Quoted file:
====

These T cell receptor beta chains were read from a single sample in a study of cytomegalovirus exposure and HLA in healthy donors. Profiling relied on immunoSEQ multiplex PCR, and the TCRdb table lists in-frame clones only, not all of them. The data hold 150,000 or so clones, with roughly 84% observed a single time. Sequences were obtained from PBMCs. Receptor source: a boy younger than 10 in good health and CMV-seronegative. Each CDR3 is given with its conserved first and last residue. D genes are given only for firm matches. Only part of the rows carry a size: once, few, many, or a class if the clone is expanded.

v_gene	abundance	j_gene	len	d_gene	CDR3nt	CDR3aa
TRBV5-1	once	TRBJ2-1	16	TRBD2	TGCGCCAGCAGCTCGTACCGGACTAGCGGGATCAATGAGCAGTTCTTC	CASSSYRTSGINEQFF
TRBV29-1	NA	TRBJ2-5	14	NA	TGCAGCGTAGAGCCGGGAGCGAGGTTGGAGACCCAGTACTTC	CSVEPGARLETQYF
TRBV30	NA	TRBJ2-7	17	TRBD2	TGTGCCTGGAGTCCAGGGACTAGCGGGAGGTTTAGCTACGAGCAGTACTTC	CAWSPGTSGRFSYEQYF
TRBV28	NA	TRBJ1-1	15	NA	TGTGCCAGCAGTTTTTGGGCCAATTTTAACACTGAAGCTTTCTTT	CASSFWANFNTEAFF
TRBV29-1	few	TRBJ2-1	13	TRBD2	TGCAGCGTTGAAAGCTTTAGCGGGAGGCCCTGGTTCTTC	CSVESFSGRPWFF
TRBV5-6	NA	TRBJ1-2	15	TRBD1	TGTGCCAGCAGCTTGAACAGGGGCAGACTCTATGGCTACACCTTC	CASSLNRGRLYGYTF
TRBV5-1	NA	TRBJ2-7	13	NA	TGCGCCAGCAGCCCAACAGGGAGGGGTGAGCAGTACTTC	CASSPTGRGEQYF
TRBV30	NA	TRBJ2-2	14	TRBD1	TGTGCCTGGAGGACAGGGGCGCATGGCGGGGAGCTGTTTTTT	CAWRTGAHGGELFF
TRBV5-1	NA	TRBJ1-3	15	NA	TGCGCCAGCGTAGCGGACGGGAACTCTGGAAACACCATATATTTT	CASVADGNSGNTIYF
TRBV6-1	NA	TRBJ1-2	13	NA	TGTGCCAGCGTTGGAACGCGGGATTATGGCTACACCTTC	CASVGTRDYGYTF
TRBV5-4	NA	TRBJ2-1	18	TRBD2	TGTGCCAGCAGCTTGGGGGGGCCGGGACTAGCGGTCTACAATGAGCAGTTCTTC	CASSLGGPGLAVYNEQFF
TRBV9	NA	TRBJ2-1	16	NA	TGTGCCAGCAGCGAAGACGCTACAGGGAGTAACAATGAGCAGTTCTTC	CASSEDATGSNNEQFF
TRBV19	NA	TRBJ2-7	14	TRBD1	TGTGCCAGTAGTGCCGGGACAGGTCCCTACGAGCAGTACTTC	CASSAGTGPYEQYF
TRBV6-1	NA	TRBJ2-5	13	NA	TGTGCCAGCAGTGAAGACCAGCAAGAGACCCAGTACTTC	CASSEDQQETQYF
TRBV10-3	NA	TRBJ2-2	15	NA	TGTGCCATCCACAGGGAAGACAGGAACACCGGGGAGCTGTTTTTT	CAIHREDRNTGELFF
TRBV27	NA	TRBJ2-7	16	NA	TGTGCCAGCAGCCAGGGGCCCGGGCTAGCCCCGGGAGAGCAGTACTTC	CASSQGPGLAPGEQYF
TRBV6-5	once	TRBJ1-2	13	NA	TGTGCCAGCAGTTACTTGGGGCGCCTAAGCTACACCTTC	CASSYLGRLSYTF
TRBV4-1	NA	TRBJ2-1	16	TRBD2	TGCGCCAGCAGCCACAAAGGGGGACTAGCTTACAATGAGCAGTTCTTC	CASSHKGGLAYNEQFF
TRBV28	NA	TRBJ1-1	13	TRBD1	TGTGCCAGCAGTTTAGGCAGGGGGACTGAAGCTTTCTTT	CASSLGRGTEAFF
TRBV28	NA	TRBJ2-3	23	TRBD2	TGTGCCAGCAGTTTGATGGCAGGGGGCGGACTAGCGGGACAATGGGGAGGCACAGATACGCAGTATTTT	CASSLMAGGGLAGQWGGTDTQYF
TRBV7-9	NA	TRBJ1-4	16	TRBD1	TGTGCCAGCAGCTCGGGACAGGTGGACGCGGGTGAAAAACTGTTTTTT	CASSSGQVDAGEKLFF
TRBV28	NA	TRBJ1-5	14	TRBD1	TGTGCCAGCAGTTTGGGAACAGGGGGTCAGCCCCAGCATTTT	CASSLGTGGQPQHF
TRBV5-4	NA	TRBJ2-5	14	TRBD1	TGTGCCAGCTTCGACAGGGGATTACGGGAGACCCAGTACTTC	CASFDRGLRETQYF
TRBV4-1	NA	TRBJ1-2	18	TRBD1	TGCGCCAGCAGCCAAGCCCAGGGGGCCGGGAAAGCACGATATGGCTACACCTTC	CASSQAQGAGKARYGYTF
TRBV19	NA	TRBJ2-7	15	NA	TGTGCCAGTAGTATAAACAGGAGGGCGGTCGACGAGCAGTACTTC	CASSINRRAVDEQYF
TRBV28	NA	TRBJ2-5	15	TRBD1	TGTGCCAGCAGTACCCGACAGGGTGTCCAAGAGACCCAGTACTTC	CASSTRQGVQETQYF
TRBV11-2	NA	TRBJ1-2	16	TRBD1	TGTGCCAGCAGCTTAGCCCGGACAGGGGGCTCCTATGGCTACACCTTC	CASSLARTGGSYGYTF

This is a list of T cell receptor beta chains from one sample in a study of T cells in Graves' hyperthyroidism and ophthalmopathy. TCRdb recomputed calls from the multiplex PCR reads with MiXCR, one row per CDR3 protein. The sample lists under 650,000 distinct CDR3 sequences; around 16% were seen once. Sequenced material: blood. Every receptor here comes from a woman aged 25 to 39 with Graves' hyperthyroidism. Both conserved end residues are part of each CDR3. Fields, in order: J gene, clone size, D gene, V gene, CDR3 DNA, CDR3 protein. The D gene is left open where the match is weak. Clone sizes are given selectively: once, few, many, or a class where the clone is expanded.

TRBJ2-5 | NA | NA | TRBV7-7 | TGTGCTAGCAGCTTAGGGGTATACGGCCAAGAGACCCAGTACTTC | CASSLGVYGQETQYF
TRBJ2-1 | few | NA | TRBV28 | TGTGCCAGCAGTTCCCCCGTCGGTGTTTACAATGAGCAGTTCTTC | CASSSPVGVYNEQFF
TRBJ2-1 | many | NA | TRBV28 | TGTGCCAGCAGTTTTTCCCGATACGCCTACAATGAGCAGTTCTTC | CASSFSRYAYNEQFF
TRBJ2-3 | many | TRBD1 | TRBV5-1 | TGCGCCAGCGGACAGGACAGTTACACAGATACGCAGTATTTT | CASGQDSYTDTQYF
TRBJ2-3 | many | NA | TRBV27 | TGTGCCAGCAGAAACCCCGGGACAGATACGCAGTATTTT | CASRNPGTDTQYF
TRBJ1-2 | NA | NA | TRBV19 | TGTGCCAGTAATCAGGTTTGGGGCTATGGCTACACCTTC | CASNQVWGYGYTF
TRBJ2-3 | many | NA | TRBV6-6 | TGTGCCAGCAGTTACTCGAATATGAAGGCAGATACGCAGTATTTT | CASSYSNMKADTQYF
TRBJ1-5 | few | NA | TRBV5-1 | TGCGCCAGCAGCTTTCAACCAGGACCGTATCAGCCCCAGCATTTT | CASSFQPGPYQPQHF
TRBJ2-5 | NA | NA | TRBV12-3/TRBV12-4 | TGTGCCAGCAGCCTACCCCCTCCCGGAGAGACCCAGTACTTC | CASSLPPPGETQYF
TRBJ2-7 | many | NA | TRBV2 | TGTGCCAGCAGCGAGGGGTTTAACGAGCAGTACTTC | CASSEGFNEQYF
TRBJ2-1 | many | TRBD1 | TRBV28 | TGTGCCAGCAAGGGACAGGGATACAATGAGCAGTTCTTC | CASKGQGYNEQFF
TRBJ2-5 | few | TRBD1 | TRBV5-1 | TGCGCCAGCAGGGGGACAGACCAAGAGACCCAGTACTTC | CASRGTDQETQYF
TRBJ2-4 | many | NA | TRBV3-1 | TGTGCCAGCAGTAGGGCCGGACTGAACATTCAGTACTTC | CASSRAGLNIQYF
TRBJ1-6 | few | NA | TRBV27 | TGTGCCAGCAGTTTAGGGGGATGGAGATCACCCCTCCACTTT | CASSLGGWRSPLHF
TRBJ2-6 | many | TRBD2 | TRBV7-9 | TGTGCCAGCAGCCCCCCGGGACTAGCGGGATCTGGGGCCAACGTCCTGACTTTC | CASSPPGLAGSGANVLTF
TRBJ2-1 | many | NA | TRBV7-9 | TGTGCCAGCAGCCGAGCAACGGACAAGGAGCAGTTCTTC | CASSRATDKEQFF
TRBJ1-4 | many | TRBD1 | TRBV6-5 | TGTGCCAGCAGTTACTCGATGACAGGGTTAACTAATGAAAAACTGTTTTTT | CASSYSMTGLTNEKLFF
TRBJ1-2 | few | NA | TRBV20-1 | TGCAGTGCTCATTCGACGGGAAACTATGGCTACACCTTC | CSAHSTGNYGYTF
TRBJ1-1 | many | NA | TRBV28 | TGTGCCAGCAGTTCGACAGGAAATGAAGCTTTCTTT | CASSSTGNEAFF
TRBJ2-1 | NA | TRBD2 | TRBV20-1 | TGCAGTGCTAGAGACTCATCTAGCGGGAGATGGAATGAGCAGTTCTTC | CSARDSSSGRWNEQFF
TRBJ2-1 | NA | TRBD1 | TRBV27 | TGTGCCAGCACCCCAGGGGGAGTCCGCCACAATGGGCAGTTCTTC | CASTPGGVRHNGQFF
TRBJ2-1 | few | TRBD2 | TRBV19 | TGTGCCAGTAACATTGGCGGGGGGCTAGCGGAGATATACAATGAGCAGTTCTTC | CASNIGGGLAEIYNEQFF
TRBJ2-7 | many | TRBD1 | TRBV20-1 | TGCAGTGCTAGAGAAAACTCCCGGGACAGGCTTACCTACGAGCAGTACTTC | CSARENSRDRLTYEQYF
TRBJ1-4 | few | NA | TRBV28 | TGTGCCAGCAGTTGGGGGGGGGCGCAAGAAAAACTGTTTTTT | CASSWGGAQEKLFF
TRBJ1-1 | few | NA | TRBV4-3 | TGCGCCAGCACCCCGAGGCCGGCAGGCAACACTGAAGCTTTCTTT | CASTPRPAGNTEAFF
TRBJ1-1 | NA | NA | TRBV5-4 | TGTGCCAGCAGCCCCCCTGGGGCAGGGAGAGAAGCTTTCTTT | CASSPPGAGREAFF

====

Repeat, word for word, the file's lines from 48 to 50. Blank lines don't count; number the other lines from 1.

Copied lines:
TRBJ1-2 | few | NA | TRBV20-1 | TGCAGTGCTCATTCGACGGGAAACTATGGCTACACCTTC | CSAHSTGNYGYTF
TRBJ1-1 | many | NA | TRBV28 | TGTGCCAGCAGTTCGACAGGAAATGAAGCTTTCTTT | CASSSTGNEAFF
TRBJ2-1 | NA | TRBD2 | TRBV20-1 | TGCAGTGCTAGAGACTCATCTAGCGGGAGATGGAATGAGCAGTTCTTC | CSARDSSSGRWNEQFF